In addition to excessive resource use, factory farming is harmful to the ecosystem. Greenhouse gasses (GHG) are vapors that trap heat in the atmosphere and contribute to pollution and climate change. Up to 30% of GHG emissions are due to agriculture [4]. According to the U.S Greenhouse Gas Inventory , agricultural soil management (fertilizer and other cropping practices) contributes to 79% of total nitrous oxide emissions in the USA. The use of pesticides and fertilizers, while intended to eliminate pests, are not select between the species that they harm, posing another threat to the environment. In addition thee livestock themselves produce large quantities of GHG’s due to their production of over 300 million tons of liquid and solid waste annually.

The good news is… there are better options! As an individual, there are many ways we can begin to make a change. Here’s just a few…

What We Can Do:

  1. Eat Better:  Eat organic and locally raised meat (when possible and available).
  2. Eat Less: Start limiting meat consumption in general. You could try getting into the swing of the currently trendy Meatless Monday. Make it an event for the whole family to get involved in. Have fun brainstorming recipes together.
  3. Eat More: Eat Your Veggies!! Lots of them. Get creative in the kitchen with vegetarian dishes. Go to your local farmer’s market to see what’s in season and stock up!
    –Hint: SO many great Italian recipes (’cause everyone loves Italian food right?) are naturally vegetarian, plus you get to load up on the pasta! I’ll add one to the end of this post.

Although I dislike labelling my diet type, I must clarify that I am not vegan. I am not strictly vegetarian. I try to eat healthily and sustainably, and therefore for me that means very little meat. I eat fish, dairy and eggs in moderation. And veggies in abundance. Yet on the rare occasion that meat is part of my meal, I strive to find quality meat that was not produced by industrial agriculture. I am not against meat eaters & I’m not implying that everyone should cut meat suddenly and forever from their diet.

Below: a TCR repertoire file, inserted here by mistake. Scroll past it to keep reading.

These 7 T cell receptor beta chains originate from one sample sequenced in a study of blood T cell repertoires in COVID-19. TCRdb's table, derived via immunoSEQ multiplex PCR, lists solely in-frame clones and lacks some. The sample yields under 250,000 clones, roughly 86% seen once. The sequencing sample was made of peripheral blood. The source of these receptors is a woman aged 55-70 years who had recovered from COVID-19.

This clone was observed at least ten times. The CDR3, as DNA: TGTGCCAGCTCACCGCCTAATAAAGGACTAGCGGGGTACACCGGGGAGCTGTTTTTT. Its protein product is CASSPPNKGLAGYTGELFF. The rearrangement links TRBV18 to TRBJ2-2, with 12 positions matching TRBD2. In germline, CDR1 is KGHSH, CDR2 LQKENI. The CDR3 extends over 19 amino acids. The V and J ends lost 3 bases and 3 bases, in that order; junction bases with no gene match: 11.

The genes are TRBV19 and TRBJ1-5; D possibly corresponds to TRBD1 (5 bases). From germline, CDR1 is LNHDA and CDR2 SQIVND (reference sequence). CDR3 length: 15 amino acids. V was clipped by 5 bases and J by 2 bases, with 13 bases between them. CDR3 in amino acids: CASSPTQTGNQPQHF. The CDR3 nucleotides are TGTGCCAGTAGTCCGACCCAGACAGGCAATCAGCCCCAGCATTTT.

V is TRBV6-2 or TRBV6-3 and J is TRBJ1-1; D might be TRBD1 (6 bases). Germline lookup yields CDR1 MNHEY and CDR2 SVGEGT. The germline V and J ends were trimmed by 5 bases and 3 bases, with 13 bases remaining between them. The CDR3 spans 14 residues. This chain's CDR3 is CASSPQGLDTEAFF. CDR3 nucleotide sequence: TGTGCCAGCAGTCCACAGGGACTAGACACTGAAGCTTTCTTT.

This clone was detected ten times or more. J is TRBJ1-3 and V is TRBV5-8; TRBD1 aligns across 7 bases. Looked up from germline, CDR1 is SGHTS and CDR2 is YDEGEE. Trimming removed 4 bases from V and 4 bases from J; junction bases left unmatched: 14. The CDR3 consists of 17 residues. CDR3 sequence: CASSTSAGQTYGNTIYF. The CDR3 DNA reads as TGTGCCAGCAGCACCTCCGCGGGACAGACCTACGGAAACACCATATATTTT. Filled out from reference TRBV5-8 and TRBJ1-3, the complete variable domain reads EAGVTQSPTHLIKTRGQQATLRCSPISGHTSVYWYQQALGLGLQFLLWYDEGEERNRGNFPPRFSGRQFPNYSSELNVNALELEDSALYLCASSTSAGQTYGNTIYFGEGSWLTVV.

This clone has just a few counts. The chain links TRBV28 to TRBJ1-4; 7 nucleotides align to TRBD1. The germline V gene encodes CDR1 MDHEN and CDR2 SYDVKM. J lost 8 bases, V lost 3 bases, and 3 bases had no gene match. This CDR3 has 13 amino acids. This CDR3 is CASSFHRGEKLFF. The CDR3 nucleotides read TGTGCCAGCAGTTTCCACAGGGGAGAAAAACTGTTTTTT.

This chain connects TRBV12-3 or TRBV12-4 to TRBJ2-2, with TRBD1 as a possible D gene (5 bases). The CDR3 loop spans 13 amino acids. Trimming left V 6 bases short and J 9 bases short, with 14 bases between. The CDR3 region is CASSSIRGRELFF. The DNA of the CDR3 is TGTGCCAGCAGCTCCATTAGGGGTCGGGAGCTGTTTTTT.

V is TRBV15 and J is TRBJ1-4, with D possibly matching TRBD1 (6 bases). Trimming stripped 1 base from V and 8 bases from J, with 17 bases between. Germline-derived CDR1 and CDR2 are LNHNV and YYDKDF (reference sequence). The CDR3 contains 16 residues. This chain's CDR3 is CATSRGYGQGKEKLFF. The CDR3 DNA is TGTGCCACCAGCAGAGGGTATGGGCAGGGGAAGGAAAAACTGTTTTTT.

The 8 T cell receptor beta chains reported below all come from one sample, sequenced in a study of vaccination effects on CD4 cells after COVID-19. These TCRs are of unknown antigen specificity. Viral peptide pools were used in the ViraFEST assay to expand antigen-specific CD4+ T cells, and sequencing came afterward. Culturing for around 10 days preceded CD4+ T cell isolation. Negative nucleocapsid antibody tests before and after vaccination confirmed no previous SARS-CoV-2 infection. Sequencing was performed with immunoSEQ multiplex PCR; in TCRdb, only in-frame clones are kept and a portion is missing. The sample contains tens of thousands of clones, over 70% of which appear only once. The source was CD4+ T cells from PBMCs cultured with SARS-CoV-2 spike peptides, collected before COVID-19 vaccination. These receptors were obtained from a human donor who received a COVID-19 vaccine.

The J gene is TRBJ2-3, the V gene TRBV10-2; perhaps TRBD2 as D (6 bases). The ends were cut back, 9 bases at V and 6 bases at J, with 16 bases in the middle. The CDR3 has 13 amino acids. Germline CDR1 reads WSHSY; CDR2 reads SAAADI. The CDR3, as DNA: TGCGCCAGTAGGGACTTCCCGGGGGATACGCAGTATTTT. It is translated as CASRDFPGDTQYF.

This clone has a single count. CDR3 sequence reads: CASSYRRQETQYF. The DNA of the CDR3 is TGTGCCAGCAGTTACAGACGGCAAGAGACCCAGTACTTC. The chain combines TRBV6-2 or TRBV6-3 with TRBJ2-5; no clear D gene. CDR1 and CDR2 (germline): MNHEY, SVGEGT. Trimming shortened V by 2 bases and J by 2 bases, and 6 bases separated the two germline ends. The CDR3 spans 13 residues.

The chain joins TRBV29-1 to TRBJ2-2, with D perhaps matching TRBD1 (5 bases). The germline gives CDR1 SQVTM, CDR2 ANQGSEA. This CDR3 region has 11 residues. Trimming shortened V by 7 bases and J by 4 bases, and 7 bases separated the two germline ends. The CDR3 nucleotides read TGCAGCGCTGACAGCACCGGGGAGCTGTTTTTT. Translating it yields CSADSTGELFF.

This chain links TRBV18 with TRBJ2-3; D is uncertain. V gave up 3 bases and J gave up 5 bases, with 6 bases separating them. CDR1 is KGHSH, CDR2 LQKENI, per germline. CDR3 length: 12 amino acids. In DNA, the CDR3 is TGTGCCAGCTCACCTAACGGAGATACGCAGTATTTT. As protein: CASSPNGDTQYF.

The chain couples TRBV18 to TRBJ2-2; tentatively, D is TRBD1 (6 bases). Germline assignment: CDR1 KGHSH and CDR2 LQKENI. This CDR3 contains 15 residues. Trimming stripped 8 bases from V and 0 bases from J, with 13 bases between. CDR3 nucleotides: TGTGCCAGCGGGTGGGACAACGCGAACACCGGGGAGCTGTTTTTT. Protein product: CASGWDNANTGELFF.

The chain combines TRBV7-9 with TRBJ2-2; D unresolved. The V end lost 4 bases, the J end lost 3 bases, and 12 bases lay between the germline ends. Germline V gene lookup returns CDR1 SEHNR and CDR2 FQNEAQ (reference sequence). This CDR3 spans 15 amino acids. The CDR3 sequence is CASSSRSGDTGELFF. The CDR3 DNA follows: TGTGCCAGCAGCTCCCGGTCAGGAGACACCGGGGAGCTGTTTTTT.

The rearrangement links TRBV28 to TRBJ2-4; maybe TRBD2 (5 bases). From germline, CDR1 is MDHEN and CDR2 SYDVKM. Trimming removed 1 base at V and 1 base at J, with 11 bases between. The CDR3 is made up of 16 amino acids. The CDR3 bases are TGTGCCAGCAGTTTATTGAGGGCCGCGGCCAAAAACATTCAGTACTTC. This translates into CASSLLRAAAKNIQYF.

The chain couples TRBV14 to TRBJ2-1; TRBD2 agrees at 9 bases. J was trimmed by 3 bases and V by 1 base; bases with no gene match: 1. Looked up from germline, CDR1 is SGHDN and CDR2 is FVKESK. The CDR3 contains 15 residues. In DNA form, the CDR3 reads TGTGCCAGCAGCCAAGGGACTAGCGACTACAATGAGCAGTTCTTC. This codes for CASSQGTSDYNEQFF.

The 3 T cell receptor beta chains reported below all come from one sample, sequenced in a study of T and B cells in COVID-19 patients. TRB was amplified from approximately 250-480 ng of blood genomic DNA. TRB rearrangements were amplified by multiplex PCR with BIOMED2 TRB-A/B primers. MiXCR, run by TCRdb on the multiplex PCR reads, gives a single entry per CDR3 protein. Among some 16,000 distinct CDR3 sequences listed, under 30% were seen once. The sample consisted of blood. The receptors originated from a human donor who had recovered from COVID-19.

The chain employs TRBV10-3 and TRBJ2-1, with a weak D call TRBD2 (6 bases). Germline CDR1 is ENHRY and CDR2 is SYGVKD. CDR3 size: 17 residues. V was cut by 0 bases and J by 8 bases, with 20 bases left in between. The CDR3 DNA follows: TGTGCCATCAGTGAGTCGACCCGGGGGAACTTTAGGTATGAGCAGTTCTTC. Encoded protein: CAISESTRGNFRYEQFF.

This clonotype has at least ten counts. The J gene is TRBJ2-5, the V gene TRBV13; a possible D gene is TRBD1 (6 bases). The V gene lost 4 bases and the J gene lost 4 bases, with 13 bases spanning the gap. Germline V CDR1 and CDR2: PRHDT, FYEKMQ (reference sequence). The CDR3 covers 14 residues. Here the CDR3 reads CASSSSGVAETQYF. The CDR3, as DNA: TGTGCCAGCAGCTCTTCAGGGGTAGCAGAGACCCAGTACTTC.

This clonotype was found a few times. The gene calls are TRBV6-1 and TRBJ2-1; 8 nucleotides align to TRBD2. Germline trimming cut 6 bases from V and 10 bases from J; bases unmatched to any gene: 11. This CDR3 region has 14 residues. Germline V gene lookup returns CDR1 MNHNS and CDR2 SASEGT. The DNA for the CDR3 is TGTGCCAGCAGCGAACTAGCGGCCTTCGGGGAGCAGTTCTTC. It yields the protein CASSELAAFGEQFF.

Plus, the argument of eating meat is just the tip of the iceberg and definitely NOT the only problem. The first step is for us to keep in mind where our food comes from and recognize that meat is one of the ‘high impact” food groups that affects our personal health and wellbeing. We must also consider the effects that our actions & food choice will have on the stability of our world for the generations to come. I challenge you to becoming more aware of personal food choices, not just on Mondays, but everyday.


“You as a food buyer, have the distinct privilege of proactively participating in shaping the world your children will inherit”

–Joel Salatin, Polyface Farm



 {Meat}Less Monday Recipe #1: Pizzoccheri alla Valtellinese


  • 500 g  Pizzoccheri pasta (If pizzoccheri can’t be found, any other buckwheat pasta will work)
  • 300 g potatoes (3-4 small, diced).
  • 1 small head of Savoy cabbage (sliced).  It can be replaced or mixed with spinach.
  • 100 g Valtellina Casera cheese (grated or cubed). (Substitute with Fontina, Montasio, Raclette, Provalone or Gouda if Casera is unavailable in your region).
  • 20 g Parmigiano cheese (grated).
  • EVOO (the real recipe calls for butter, but I prefer to cook with vegetable oils)
  • 3 cloves of garlic (sliced).
  • 2 or 3 leaves of fresh sage (optional).
  • Salt and black pepper.Preparation:
  1. Bring a large pot of water to a boil and add salt. Add cubed potatoes. After 5 minutes add the buckwheat pasta. About 4-5 minutes before the pasta is cooked, add the savoy cabbage. Strain.
  2. While the pasta and potatoes cook prepare the oil/butter sage sauce. Bring oil to a low simmer and add garlic and sage. Once garlic begins to brown turn off the heat.
  3. Create layers alternating between the pasta/potato/cabbage mix, then adding cheese and finally drizzling the sage oil. Repeat until all ingredients are used. Add a pinch of black pepper.
  4. Serve and Enjoy!

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Author: Ali @ Sustainable Psyche

My name is Ali. I am an American living in Italy. I am passionate about delicious food that is also ethical, healthy and sustainable. I love pasta and pizza, traveling, horseback riding and exploring the vibrant city of Milan that I call home.